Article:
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The Hoax Museum Blog
Category: Con Artists
How to break into a museum — This story is a great example of the truism that no security system can be better than the people operating it. Thieves broke into a museum at the University of British Columbia and stole gold artwork worth over $2 million. They got around the security system simply by calling the guards, pretending to be from the alarm company, and telling them to ignore any alarms that might go off that night. From cbc.ca: Four hours before the break-in on May 23, two or three key surveillance…
Posted: Wed Jun 04, 2008.   Comments (4)

Brother Roshan Wants Your Donations! — Canadian police are searching for two men who "falsely represented themselves as a spiritual healer and his assistant." Which raises the question: what counts as a real spiritual healer? The healer guy advertised himself on the radio as Brother Roshan. He used a magic trick to con his victims out of money. CTV.CA reports: Roshan wrote the names of each of his client's family members on each egg. He then placed the eggs in a covered pot of boiling water. Once they were cooked, he took…
Posted: Thu Jan 24, 2008.   Comments (2)

Fake Fishmongers Terrorize Edinburgh — Here's a case for the Streater sisters to tackle. Scotsman.com reports that: FAKE fishmongers are continuing to operate in Edinburgh, targeting residents in Newington and Fairmilehead in the past week, according to Trading Standards. It seems that these scam artists are wrapping Vietnamese catfish in polystyrene and cling film, then labeling it as "monkfish fillet," and using high-pressure sales techniques to get random people on the street to buy the phony fish. Up to three of them…
Posted: Fri Nov 16, 2007.   Comments (5)

Hypnotist Robbers — A New Hampshire convenience store clerk claims that he was robbed. However, the thieves didn't use any weapons or threats. Instead, they used hypnosis and mind control to make the clerk not notice that they were taking more than $1000. First coast news reports: It started with a simple mind game. Think of a wild animal, they say, and we'll write down what's in your mind. but it escalates quickly to very personal information about a former girlfriend, and finally, says Patel, mind…
Posted: Tue Oct 02, 2007.   Comments (11)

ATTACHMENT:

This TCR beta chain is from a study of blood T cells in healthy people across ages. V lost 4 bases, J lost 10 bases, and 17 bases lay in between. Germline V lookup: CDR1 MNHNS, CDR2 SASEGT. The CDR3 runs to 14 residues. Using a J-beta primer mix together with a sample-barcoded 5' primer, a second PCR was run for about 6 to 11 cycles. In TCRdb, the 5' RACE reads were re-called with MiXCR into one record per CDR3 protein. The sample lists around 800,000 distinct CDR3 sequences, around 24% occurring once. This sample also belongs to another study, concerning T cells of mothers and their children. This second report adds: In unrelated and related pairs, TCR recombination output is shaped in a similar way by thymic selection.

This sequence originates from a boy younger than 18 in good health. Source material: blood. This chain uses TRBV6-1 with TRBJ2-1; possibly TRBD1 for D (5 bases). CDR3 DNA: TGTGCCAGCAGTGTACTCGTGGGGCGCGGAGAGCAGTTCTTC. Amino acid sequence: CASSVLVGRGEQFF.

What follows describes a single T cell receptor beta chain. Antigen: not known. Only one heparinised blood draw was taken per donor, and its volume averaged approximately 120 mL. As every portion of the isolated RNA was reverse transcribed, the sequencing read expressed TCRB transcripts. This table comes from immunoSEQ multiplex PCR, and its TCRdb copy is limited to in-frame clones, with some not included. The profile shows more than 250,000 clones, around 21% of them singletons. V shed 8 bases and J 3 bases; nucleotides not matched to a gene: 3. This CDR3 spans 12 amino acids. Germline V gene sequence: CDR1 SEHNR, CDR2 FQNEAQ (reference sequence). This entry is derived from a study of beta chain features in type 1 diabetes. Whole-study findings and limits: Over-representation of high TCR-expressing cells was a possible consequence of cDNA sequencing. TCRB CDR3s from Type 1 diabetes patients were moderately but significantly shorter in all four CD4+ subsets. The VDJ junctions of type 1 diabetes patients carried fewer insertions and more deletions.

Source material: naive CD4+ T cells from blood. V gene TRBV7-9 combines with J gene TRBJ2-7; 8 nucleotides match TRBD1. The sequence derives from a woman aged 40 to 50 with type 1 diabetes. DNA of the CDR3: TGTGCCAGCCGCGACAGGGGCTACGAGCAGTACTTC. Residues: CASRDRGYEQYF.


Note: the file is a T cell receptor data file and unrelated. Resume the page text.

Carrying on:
New From Elliot: Brooklyn Bridge Scams — Elliot's latest addition to the Hoaxipedia details scams involving the Brooklyn Bridge. I like this one in particular: In 1886, not long after the Brooklyn Bridge opened, another famous scam was perpetrated by a Brooklyn bookie named Steve Brodie. According to the story, Brodie’s scam originated in a bet with a Brooklyn bartender named Chuck Connors. The bookie wagered Connors that he could jump off the Brooklyn Bridge and survive the fall. Steve Brodie ultimately won the bet and wound…
Posted: Thu Aug 30, 2007.   Comments (5)

Fake Money For Strippers — Damon Armagost probably thought he had a pretty good scam going. He had printed up some fake $100 bills from an image he downloaded off the internet. He was then using this counterfeit money to pay for lap dances at a strip club. He must have thought the strippers would never notice the money was fake. Unfortunately for him, they did and alerted the police, who arrested Armagost and charged him with manufacturing and passing counterfeit currency. Carl Sifakis, in his book Hoaxes and…
Posted: Mon Aug 27, 2007.   Comments (7)

Glass-Eaters Sentenced — Here's a couple that were making a career out of the inappropriate things found in food scam. Ronald Evano and his wife Mary would go to a restaurant, purposefully eat glass, get themselves hospitalized, and then threaten to sue the restaurant. They did this at least a dozen times and collected over $200,000 in compensation. The AP reports: Evano said in court that he and his wife ate the glass because they needed money. "We would go to a restaurant, and I'd say I had glass in my…
Posted: Thu Aug 16, 2007.   Comments (4)

Perpetual motion machine introduction delayed — Steorn is an Irish company which has announced that it's developed a "free energy" machine. "Free energy" is another name for "perpetual motion." As you may recall from high school physics, perpetual motion is theoretically impossible according to the known laws of physics. "Pshaw" says Steorn (figuratively, anyway). So, time for the Big Unveiling came...and went. "Technical problems" says Steorn. Gee, you'd think that a company which has a paradigm-shattering technology would…
Posted: Thu Jul 05, 2007.   Comments (13)

A “faster Internet” scam/hoax — So, this guy tells people he has a "revolutionary" technology that speeds up downloading from the Internet by a factor of maybe a hundred times or more. With it, you can download a full-length movie in seconds. He's had meetings with the President and vice-President about it and is working on ways to use it to beef up national security. Who wouldn't invest in a thing like that? He even wheedles money out of his relatives and his wife's family. OK, you can see where this is going,…
Posted: Mon Jul 02, 2007.   Comments (12)

Elizabeth Albanese — The Press Club of Dallas has been a much-respected institution for years, offering the annual Katie awards to journalists for high quality work. Recently, though, the organisation’s reputation has been dealt a crippling blow, with the news that their recent president, Elizabeth Albanese, has been falsifying the award results for at least the past two years. Albanese became involved with the Katies in 2003, the year she first won prizes, and has been reportedly tampering with the…